Saturday, December 28, 2013

Noms in Asia 4: Gal Bi Jjim

Recently, I satisfied another one of my massive cravings by visiting Hwang Woo Ri in Daegu for some more Korean comfort food — this time, it was gal bi jjim.

Gal bi jjim, another traditional Korean dish, is braised pork or beef ribs in a slightly sweet, soy sauce-based marinade, typically with onions, carrots, potatoes and sometimes rice cake. It's usually eaten with rice and several side dishes including kimchi as many Korean entrees are. 

Hwang Woo Ri had several different kinds of gal bi jjim, noodles (the traditional naengmyun) and soups (such as gal bi tang and dwen jang jjigae). We went with the classic gal bi jjim and dwen jang, a miso-based stew, and they totallllly hit the spot.


Gal bi jjim (갈비찜) in "medium"
Hwang Woo Ri in Daegu

Our dish was with beef ribs, which was insanely tender, falling right off the bone, and very well marinaded. The sauce was yummy without it being too sweet and had the right consistency (neither too thick nor too runny), and the rice cakes — which make the dish way better in my opinion -- were also perfectly al dente. 

The dwen jang was good too but not spectacular — it was just your traditional bowl of jjigae. 

All in all, my trip to Hwang Woo Ri more than satisfied the hankering I had when I was in the states. 


Wednesday, December 25, 2013

Noms in Asia 3: Seafood Kal Gook Soo

On a chilly winter day, I was craving some warm comfort food and immediately thought of kal gook soo as the perfect fix. But I wasn't expecting to get the biggest f-ing bowl of noodles* I had ever seen. Ever. 

Kal gook soo (칼국수) with clams and mussels
Daejeon, South Korea 

Kal gook soo is a traditional Korean noodle dish that's perfect for the cold weather and often sought during rainy days as a pick-me-up. It's usually made with a anchovy- or seafood-based broth, and the noodles are typically accompanied by lots of clams, mussels and/or other kinds of seafood, with onions and scallions.

In this massive bowl of noodles were a very refreshing broth, incredibly chewy (in a good way) noodles and oh-so-delicious and flavorful clams and mussels. And it only cost — get this — $6 per person! 

Too bad the kal gook soo in NYC costs literally twice as much (although they're still pretty good -- found at the Arirang restaurant in K-town). Or maybe that's good cause I'd probably get these too often for my own good.

*OK, fine, so this was for two people, but still, it was a HUGE portion for one person.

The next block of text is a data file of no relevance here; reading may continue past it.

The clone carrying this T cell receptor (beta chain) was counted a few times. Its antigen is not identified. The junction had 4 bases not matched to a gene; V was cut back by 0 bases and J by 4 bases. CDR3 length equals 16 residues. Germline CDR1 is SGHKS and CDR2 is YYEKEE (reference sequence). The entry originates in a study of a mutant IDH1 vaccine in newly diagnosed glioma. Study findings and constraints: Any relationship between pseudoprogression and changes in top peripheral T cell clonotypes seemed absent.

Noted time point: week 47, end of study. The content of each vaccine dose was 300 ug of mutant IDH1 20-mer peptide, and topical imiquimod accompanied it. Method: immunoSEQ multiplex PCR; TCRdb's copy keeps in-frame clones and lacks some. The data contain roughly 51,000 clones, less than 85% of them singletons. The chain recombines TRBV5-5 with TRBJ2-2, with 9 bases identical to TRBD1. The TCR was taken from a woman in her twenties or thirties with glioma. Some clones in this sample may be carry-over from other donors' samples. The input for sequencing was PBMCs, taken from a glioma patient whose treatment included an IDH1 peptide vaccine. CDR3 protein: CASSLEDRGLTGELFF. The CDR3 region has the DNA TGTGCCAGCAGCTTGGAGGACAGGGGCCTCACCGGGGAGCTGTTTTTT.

Sunday, December 22, 2013

Noms in Asia 2: New Flavors of Peppero

"Peppero" is a very common snack in Korea, sold in probably every convenience and grocery store in the nation (and some in America! They can be found in most Asian grocery stores, Hmart and M2M in NYC, specifically). They're just like "Pocky" of Japan — long, skinny "biscuits" dipped in chocolate, almonds, etc. I've loved Peppero since I was a kid but hadn't seen new flavors of it since ... forever — until a few days ago!

I saw these "white cookie" and "hami melon" flavors (wtf is hami?) at our local grocery store, and I had to give them a try. The white cookie is like cookies and cream, dipped in white chocolate and sprinkled with chocolate cookie crumbles. And the hami melon, whatever "hami" means, tastes like a sweet, juicy cantaloupe — this one easily became my favorite kind of Peppero!

Peppero in white cookie and hami melon

Both are extremely delicious, and I'll definitely be taking some of these back to New York with me :)

Monday, December 16, 2013

Noms in Asia 1: 'Goldfish Bread'

I bid adieu to New York last week for a short trip to my parents' and brother's homes in South Korea and Hong Kong, respectively, which means no "foodventures" (food adventures) in the Big Apple for a while. But, this also means even more exciting foodventures are forthcoming as I hit up my favorite places in Korea and explore Hong Kong!

I'll start this series with one of my favorite winter street foods in Korea: the boong uh bbang (붕어빵). Directly translated, it means "goldfish bread," which comes from the cute shape of this snack food. Boong uh bbang is warm, toasted bread that's crunchy on the outside and soft and gooey on the inside, filled with a red bean paste. It's perfect for the chilly days and very affordable (though the price varies throughout the country) — only around $1 for three.

Boong uh bbang (붕어빵)
Streets of Korea

I would highly, highly recommend this to anyone visiting South Korea in the winter (they sadly don't sell these on the streets in the warmer months). It's only $1 for three of these — what's there to lose? 

Monday, December 9, 2013

Bon Appetit: Cafe Henri

*UPDATE* This restaurant is (very sadly) now closed.

TL;DR: ★★★★★

IMMEDIATELY fell in love with this place. Food = awesome. Service = slow but great. Ambiance/decor = very cute. Prices = affordable! It'll definitely be one of my go-to brunch/coffee spots now.

Food: ★★★★★
Ambiance: ★★★★★
Staff: ★★★★★

Price: $-$$
Number of visits: 1

 Cappuccino
(Bedford St. & Downing St.)